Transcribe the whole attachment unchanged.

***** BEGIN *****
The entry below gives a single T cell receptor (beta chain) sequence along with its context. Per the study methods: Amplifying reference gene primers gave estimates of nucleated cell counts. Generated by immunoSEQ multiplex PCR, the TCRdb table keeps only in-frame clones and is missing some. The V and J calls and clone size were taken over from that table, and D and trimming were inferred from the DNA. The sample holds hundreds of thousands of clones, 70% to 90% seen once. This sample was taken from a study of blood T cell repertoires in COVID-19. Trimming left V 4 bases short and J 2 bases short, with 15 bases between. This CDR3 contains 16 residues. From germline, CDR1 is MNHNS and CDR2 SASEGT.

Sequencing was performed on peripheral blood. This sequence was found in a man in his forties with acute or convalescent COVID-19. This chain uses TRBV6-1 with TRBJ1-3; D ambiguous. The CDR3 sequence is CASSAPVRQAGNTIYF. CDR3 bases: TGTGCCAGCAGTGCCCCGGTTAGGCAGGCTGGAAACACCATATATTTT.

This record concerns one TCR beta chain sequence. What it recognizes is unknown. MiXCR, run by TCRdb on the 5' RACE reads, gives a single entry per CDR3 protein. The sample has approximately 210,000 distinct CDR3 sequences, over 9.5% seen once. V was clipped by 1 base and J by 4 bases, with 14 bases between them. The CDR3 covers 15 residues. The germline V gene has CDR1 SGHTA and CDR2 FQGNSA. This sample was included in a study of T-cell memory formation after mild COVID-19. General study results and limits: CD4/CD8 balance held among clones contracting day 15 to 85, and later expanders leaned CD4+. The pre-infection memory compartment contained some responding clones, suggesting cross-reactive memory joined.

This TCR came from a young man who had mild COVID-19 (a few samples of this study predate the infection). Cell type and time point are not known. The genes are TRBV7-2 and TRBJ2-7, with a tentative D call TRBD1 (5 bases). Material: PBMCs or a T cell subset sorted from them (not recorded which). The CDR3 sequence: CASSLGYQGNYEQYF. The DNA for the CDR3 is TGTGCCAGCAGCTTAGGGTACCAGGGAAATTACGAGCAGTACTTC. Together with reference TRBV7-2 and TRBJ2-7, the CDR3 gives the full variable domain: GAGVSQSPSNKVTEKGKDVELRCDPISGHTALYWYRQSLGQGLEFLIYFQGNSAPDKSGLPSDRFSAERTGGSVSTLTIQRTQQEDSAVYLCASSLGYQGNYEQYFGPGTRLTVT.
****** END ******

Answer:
The entry below gives a single T cell receptor (beta chain) sequence along with its context. Per the study methods: Amplifying reference gene primers gave estimates of nucleated cell counts. Generated by immunoSEQ multiplex PCR, the TCRdb table keeps only in-frame clones and is missing some. The V and J calls and clone size were taken over from that table, and D and trimming were inferred from the DNA. The sample holds hundreds of thousands of clones, 70% to 90% seen once. This sample was taken from a study of blood T cell repertoires in COVID-19. Trimming left V 4 bases short and J 2 bases short, with 15 bases between. This CDR3 contains 16 residues. From germline, CDR1 is MNHNS and CDR2 SASEGT.

Sequencing was performed on peripheral blood. This sequence was found in a man in his forties with acute or convalescent COVID-19. This chain uses TRBV6-1 with TRBJ1-3; D ambiguous. The CDR3 sequence is CASSAPVRQAGNTIYF. CDR3 bases: TGTGCCAGCAGTGCCCCGGTTAGGCAGGCTGGAAACACCATATATTTT.

This record concerns one TCR beta chain sequence. What it recognizes is unknown. MiXCR, run by TCRdb on the 5' RACE reads, gives a single entry per CDR3 protein. The sample has approximately 210,000 distinct CDR3 sequences, over 9.5% seen once. V was clipped by 1 base and J by 4 bases, with 14 bases between them. The CDR3 covers 15 residues. The germline V gene has CDR1 SGHTA and CDR2 FQGNSA. This sample was included in a study of T-cell memory formation after mild COVID-19. General study results and limits: CD4/CD8 balance held among clones contracting day 15 to 85, and later expanders leaned CD4+. The pre-infection memory compartment contained some responding clones, suggesting cross-reactive memory joined.

This TCR came from a young man who had mild COVID-19 (a few samples of this study predate the infection). Cell type and time point are not known. The genes are TRBV7-2 and TRBJ2-7, with a tentative D call TRBD1 (5 bases). Material: PBMCs or a T cell subset sorted from them (not recorded which). The CDR3 sequence: CASSLGYQGNYEQYF. The DNA for the CDR3 is TGTGCCAGCAGCTTAGGGTACCAGGGAAATTACGAGCAGTACTTC. Together with reference TRBV7-2 and TRBJ2-7, the CDR3 gives the full variable domain: GAGVSQSPSNKVTEKGKDVELRCDPISGHTALYWYRQSLGQGLEFLIYFQGNSAPDKSGLPSDRFSAERTGGSVSTLTIQRTQQEDSAVYLCASSLGYQGNYEQYFGPGTRLTVT.